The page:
``In certain cases we can do more than anyone else in the country because of the special capabilities that we have,'' he said.

Those roles could be varied, such as helping local law enforcement in the event of a terrorist attack, patrolling the nation's borders or serving as armed sky marshals aboard flights over the United States.

But the issue of expanding the military's domestic reach sharply divides lawyers who have spent years studying Posse Comitatus, Latin for ``power of the county.''

Dennis Corrigan, a retired colonel who taught the law at the Army's Judge Advocate General's school, says legislators should resist the urge to change it.

The military isn't trained to be a police force, he says, so it should stick to the skills for which it is trained: surveillance, information gathering, logistical support. All of these activities are allowable under Posse Comitatus.

``There should be a partnership between the military and civilian sectors - the civilian doing the confrontation and the military providing support,'' said Corrigan, now a businessman living in Gilford, N.H. ``I'm not sure, even with what's going on today, that Congress wants the military arresting people.''

Jeffrey Addicott, a retired lieutenant colonel in the Army JAG Corps, wrote that the law handcuffs the nation when it comes to responding to terrorist attacks.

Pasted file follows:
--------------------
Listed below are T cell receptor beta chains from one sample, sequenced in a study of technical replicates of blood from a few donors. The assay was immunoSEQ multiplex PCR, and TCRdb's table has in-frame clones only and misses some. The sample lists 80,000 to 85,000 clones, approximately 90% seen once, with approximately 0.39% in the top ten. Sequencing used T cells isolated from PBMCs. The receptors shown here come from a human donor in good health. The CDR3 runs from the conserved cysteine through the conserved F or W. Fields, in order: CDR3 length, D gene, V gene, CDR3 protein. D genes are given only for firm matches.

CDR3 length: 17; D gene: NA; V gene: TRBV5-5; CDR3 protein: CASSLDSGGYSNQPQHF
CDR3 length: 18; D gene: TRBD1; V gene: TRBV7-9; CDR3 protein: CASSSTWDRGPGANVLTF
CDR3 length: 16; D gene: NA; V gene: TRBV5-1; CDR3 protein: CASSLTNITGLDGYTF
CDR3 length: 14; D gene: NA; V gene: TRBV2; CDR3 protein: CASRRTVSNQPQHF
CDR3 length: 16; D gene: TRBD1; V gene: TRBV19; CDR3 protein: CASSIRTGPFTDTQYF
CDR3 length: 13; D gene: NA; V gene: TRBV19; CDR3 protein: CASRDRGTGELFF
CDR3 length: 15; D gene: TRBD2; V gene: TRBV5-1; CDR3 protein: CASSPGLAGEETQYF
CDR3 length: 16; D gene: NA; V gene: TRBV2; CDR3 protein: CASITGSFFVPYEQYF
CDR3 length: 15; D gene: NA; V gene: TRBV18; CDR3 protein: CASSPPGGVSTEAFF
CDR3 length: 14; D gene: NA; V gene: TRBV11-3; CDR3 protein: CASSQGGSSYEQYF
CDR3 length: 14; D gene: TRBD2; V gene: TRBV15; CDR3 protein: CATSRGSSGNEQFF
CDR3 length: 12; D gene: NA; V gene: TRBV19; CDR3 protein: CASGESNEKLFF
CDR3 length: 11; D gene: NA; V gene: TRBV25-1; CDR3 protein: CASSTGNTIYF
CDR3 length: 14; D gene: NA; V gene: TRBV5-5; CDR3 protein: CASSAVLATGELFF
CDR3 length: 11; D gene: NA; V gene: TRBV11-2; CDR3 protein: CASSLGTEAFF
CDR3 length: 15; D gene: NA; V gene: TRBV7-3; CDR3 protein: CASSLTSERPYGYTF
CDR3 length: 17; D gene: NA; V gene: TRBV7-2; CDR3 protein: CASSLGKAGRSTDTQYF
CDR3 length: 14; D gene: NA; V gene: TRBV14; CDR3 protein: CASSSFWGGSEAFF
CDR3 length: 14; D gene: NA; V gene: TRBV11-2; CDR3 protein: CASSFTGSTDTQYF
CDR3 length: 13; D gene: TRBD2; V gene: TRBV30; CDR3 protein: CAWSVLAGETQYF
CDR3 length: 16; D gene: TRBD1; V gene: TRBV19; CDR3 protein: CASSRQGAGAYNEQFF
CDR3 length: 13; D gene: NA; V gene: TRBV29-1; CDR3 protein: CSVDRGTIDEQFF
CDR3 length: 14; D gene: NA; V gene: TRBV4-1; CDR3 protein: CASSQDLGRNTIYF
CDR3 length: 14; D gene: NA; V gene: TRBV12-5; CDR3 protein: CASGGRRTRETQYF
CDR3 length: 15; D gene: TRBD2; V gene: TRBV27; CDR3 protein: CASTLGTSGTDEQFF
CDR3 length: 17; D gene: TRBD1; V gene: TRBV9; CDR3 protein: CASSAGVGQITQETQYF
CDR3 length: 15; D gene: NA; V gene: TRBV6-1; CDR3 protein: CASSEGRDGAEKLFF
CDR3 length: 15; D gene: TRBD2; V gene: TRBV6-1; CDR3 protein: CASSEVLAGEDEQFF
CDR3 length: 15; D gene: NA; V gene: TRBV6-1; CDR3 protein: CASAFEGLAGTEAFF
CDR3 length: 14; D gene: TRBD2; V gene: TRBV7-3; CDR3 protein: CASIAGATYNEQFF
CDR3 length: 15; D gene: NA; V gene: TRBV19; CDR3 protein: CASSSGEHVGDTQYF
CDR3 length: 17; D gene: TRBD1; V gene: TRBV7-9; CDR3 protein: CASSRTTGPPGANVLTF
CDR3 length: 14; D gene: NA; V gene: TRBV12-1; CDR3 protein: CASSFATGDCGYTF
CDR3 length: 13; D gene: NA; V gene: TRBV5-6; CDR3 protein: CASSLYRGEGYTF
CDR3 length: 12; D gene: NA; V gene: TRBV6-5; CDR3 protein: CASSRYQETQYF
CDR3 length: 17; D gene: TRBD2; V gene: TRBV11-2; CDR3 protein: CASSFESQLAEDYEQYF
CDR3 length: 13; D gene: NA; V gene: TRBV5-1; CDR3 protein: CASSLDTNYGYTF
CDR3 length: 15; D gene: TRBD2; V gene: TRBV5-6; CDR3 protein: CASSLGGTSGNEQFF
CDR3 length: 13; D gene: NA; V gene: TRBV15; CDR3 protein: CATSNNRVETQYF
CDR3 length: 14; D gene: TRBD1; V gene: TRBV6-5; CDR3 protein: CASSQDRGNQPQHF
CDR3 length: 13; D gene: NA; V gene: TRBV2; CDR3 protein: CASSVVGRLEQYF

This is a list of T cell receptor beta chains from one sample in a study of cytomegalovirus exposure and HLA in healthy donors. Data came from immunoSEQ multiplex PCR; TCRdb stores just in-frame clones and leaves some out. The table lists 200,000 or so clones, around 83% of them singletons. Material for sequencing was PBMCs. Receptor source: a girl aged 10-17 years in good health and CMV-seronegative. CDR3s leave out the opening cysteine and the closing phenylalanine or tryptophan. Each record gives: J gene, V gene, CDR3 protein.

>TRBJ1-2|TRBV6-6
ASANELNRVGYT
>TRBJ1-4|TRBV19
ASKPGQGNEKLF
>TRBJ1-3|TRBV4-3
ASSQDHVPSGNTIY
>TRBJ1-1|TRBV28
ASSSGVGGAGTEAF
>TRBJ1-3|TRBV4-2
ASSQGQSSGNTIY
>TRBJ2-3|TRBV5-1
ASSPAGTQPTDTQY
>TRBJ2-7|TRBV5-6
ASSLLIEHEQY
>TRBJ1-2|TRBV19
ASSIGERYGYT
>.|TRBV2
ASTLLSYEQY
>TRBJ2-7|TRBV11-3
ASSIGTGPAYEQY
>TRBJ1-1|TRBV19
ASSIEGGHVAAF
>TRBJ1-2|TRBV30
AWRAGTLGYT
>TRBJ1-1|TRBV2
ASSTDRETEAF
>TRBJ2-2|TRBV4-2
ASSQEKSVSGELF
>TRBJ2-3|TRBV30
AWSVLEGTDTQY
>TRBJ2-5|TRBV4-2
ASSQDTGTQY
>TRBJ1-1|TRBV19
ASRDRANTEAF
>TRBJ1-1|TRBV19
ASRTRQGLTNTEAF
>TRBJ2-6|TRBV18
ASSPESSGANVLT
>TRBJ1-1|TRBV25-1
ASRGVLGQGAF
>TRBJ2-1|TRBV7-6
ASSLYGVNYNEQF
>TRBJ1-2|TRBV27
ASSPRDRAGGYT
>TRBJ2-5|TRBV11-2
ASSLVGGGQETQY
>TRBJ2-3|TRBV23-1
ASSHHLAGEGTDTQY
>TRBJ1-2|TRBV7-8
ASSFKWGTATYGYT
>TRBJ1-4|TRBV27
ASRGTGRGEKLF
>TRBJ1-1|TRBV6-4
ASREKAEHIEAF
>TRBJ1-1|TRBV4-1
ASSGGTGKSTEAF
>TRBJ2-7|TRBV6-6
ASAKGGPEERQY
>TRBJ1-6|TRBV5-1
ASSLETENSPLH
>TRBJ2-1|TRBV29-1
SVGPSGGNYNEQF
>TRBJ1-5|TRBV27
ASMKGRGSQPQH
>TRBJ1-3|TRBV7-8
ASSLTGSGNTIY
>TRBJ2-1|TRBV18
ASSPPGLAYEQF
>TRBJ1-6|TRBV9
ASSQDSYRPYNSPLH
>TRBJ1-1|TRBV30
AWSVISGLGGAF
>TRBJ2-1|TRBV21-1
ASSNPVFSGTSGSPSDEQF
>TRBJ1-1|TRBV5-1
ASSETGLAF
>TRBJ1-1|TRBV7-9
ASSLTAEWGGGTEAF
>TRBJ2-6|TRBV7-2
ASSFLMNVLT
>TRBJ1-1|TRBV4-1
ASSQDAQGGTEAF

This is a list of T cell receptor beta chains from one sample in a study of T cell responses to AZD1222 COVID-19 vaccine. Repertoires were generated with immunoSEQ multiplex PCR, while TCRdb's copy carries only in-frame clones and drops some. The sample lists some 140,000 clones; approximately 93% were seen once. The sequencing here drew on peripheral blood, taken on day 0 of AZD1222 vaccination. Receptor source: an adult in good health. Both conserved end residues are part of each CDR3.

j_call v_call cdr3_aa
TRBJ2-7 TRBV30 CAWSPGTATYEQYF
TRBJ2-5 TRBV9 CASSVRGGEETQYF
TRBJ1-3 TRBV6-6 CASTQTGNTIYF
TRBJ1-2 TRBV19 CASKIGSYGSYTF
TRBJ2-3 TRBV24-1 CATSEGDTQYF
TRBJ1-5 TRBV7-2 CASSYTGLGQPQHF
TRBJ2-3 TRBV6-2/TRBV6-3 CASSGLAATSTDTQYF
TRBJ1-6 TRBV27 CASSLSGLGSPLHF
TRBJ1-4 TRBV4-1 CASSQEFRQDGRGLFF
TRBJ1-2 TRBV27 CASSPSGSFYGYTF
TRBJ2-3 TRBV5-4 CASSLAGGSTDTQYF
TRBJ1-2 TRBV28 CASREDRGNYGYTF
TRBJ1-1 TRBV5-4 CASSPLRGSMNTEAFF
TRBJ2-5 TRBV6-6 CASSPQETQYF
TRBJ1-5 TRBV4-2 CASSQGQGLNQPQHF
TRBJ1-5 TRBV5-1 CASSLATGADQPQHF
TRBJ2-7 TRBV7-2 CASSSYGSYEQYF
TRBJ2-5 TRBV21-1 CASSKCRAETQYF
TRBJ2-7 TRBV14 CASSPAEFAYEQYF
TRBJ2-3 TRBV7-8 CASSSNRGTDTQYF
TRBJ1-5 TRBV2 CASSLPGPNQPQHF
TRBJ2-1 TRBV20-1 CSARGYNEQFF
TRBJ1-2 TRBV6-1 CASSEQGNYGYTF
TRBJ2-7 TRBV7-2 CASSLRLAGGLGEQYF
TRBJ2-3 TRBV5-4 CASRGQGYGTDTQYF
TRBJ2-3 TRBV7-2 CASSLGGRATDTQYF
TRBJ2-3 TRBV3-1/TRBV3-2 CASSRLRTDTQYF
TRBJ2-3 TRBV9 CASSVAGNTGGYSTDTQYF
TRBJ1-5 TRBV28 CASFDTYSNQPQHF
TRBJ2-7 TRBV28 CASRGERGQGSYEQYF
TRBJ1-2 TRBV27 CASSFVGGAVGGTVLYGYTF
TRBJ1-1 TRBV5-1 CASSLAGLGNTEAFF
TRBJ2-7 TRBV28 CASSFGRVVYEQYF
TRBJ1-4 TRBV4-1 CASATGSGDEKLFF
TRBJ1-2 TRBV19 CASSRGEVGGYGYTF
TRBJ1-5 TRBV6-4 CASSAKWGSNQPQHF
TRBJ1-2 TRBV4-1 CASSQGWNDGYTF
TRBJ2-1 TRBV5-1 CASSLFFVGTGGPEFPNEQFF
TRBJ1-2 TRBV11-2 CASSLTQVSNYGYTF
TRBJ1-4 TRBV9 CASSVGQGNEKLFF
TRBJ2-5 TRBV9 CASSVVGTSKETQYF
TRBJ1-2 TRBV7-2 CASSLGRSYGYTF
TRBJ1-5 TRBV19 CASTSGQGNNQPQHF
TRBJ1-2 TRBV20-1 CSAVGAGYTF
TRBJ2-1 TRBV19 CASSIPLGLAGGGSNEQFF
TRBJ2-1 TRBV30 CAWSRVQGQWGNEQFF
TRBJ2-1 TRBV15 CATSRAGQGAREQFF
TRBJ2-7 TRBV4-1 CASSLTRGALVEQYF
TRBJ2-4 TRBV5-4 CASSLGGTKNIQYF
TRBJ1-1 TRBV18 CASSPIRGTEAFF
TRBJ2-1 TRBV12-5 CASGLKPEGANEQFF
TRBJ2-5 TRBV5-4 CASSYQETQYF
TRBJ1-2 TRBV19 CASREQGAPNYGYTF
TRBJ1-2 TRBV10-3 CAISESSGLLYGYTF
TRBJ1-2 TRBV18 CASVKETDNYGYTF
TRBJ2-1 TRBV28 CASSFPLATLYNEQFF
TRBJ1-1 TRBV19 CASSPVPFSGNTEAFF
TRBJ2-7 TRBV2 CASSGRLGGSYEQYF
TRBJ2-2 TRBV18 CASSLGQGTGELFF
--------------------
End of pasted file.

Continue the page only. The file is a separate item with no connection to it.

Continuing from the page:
``We've got a homeland defense office, but if there's not reforms, the Posse Comitatus Act will cut them off at the knees,'' Addicott, now a law professor at St. Mary's University in San Antonio, said in a recent interview.

``This is a new kind of war,'' Addicott said. ``We have to make a compromise now to prevent these guys from committing an act of terror on a larger scale.''

Army Secretary Thomas White said late last month that the Pentagon (news - web sites)'s review of Posse Comitatus would not likely lead to recommendations that Congress overhaul the act.

``But we are looking at the details of the law to see if revisions are appropriate in the way it's executed or the exceptions that can be taken,'' White said.

Exceptions over the years have seen armed federal troops used for drug interdiction and patrol of the U.S.-Mexico border to enforce immigration laws with mixed results.

In 1997, a Marine corporal on a drug surveillance patrol shot and killed an 18-year-old goat herder in the Texas desert about 200 miles southeast of El Paso. A Marine inquiry determined its personnel were not adequately trained for the mission. Soon afterward, such patrols ended.

Michael Spak, a former Army JAG colonel now teaching at Chicago-Kent College of Law, says the exceptions made in the name of national security in recent decades have left Posse Comitatus a hollow shell. He says the law should be scrapped entirely.

Any amendment to loosen Posse Comitatus would be strictly pro forma, he says, because as it's now construed, the statute has enough wiggle room for the government to use the military for domestic action as it sees fit.

``It's good for the law to tell the truth and for everybody to follow the law,'' he said. ``But is it necessary? No.''